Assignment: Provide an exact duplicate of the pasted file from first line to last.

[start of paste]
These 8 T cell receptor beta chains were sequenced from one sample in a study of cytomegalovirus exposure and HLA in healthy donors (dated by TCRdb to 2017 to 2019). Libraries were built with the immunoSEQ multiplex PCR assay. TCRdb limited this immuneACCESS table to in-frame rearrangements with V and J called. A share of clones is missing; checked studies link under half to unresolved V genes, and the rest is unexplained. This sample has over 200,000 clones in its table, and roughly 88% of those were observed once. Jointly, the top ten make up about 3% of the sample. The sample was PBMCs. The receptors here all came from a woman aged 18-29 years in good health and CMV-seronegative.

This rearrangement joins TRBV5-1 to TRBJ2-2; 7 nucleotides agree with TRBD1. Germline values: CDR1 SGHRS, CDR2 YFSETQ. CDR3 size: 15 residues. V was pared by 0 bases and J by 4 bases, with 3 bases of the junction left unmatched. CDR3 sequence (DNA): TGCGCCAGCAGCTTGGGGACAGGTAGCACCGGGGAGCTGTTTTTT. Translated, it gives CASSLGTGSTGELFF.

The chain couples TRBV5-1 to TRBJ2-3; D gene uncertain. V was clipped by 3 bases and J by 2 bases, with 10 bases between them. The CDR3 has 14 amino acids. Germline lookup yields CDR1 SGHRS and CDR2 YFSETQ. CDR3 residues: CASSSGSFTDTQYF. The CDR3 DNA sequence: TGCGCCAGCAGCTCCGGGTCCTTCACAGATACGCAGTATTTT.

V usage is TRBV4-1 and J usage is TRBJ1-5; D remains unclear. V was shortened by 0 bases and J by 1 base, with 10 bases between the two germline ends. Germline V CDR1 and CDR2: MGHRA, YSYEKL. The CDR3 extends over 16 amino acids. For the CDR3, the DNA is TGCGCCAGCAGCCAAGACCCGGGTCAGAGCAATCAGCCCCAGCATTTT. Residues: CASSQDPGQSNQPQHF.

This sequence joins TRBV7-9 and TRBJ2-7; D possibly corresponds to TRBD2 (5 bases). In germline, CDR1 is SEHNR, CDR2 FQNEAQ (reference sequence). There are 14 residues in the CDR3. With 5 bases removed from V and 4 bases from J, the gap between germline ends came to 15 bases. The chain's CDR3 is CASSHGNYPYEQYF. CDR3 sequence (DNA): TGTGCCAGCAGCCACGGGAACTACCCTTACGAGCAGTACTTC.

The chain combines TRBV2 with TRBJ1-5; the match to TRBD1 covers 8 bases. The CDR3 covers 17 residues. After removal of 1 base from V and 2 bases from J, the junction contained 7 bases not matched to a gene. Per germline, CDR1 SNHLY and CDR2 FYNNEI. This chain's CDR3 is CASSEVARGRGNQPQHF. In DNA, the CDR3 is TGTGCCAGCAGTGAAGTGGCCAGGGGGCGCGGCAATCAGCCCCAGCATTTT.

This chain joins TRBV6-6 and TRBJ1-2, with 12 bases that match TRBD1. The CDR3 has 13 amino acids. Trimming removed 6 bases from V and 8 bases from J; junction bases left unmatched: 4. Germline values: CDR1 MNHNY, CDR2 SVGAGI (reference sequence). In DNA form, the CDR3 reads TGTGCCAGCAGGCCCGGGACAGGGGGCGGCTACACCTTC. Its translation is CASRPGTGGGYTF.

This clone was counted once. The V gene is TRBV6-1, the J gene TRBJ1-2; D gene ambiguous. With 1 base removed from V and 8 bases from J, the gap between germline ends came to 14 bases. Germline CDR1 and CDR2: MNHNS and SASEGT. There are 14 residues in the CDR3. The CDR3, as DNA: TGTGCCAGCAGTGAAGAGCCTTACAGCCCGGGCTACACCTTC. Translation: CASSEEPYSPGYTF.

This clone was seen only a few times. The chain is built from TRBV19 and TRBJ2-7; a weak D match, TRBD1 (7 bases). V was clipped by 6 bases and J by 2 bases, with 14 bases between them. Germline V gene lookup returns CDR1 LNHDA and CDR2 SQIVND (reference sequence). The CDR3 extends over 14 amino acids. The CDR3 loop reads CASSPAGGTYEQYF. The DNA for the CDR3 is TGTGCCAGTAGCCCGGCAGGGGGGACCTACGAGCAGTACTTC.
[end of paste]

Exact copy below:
These 8 T cell receptor beta chains were sequenced from one sample in a study of cytomegalovirus exposure and HLA in healthy donors (dated by TCRdb to 2017 to 2019). Libraries were built with the immunoSEQ multiplex PCR assay. TCRdb limited this immuneACCESS table to in-frame rearrangements with V and J called. A share of clones is missing; checked studies link under half to unresolved V genes, and the rest is unexplained. This sample has over 200,000 clones in its table, and roughly 88% of those were observed once. Jointly, the top ten make up about 3% of the sample. The sample was PBMCs. The receptors here all came from a woman aged 18-29 years in good health and CMV-seronegative.

This rearrangement joins TRBV5-1 to TRBJ2-2; 7 nucleotides agree with TRBD1. Germline values: CDR1 SGHRS, CDR2 YFSETQ. CDR3 size: 15 residues. V was pared by 0 bases and J by 4 bases, with 3 bases of the junction left unmatched. CDR3 sequence (DNA): TGCGCCAGCAGCTTGGGGACAGGTAGCACCGGGGAGCTGTTTTTT. Translated, it gives CASSLGTGSTGELFF.

The chain couples TRBV5-1 to TRBJ2-3; D gene uncertain. V was clipped by 3 bases and J by 2 bases, with 10 bases between them. The CDR3 has 14 amino acids. Germline lookup yields CDR1 SGHRS and CDR2 YFSETQ. CDR3 residues: CASSSGSFTDTQYF. The CDR3 DNA sequence: TGCGCCAGCAGCTCCGGGTCCTTCACAGATACGCAGTATTTT.

V usage is TRBV4-1 and J usage is TRBJ1-5; D remains unclear. V was shortened by 0 bases and J by 1 base, with 10 bases between the two germline ends. Germline V CDR1 and CDR2: MGHRA, YSYEKL. The CDR3 extends over 16 amino acids. For the CDR3, the DNA is TGCGCCAGCAGCCAAGACCCGGGTCAGAGCAATCAGCCCCAGCATTTT. Residues: CASSQDPGQSNQPQHF.

This sequence joins TRBV7-9 and TRBJ2-7; D possibly corresponds to TRBD2 (5 bases). In germline, CDR1 is SEHNR, CDR2 FQNEAQ (reference sequence). There are 14 residues in the CDR3. With 5 bases removed from V and 4 bases from J, the gap between germline ends came to 15 bases. The chain's CDR3 is CASSHGNYPYEQYF. CDR3 sequence (DNA): TGTGCCAGCAGCCACGGGAACTACCCTTACGAGCAGTACTTC.

The chain combines TRBV2 with TRBJ1-5; the match to TRBD1 covers 8 bases. The CDR3 covers 17 residues. After removal of 1 base from V and 2 bases from J, the junction contained 7 bases not matched to a gene. Per germline, CDR1 SNHLY and CDR2 FYNNEI. This chain's CDR3 is CASSEVARGRGNQPQHF. In DNA, the CDR3 is TGTGCCAGCAGTGAAGTGGCCAGGGGGCGCGGCAATCAGCCCCAGCATTTT.

This chain joins TRBV6-6 and TRBJ1-2, with 12 bases that match TRBD1. The CDR3 has 13 amino acids. Trimming removed 6 bases from V and 8 bases from J; junction bases left unmatched: 4. Germline values: CDR1 MNHNY, CDR2 SVGAGI (reference sequence). In DNA form, the CDR3 reads TGTGCCAGCAGGCCCGGGACAGGGGGCGGCTACACCTTC. Its translation is CASRPGTGGGYTF.

This clone was counted once. The V gene is TRBV6-1, the J gene TRBJ1-2; D gene ambiguous. With 1 base removed from V and 8 bases from J, the gap between germline ends came to 14 bases. Germline CDR1 and CDR2: MNHNS and SASEGT. There are 14 residues in the CDR3. The CDR3, as DNA: TGTGCCAGCAGTGAAGAGCCTTACAGCCCGGGCTACACCTTC. Translation: CASSEEPYSPGYTF.

This clone was seen only a few times. The chain is built from TRBV19 and TRBJ2-7; a weak D match, TRBD1 (7 bases). V was clipped by 6 bases and J by 2 bases, with 14 bases between them. Germline V gene lookup returns CDR1 LNHDA and CDR2 SQIVND (reference sequence). The CDR3 extends over 14 amino acids. The CDR3 loop reads CASSPAGGTYEQYF. The DNA for the CDR3 is TGTGCCAGTAGCCCGGCAGGGGGGACCTACGAGCAGTACTTC.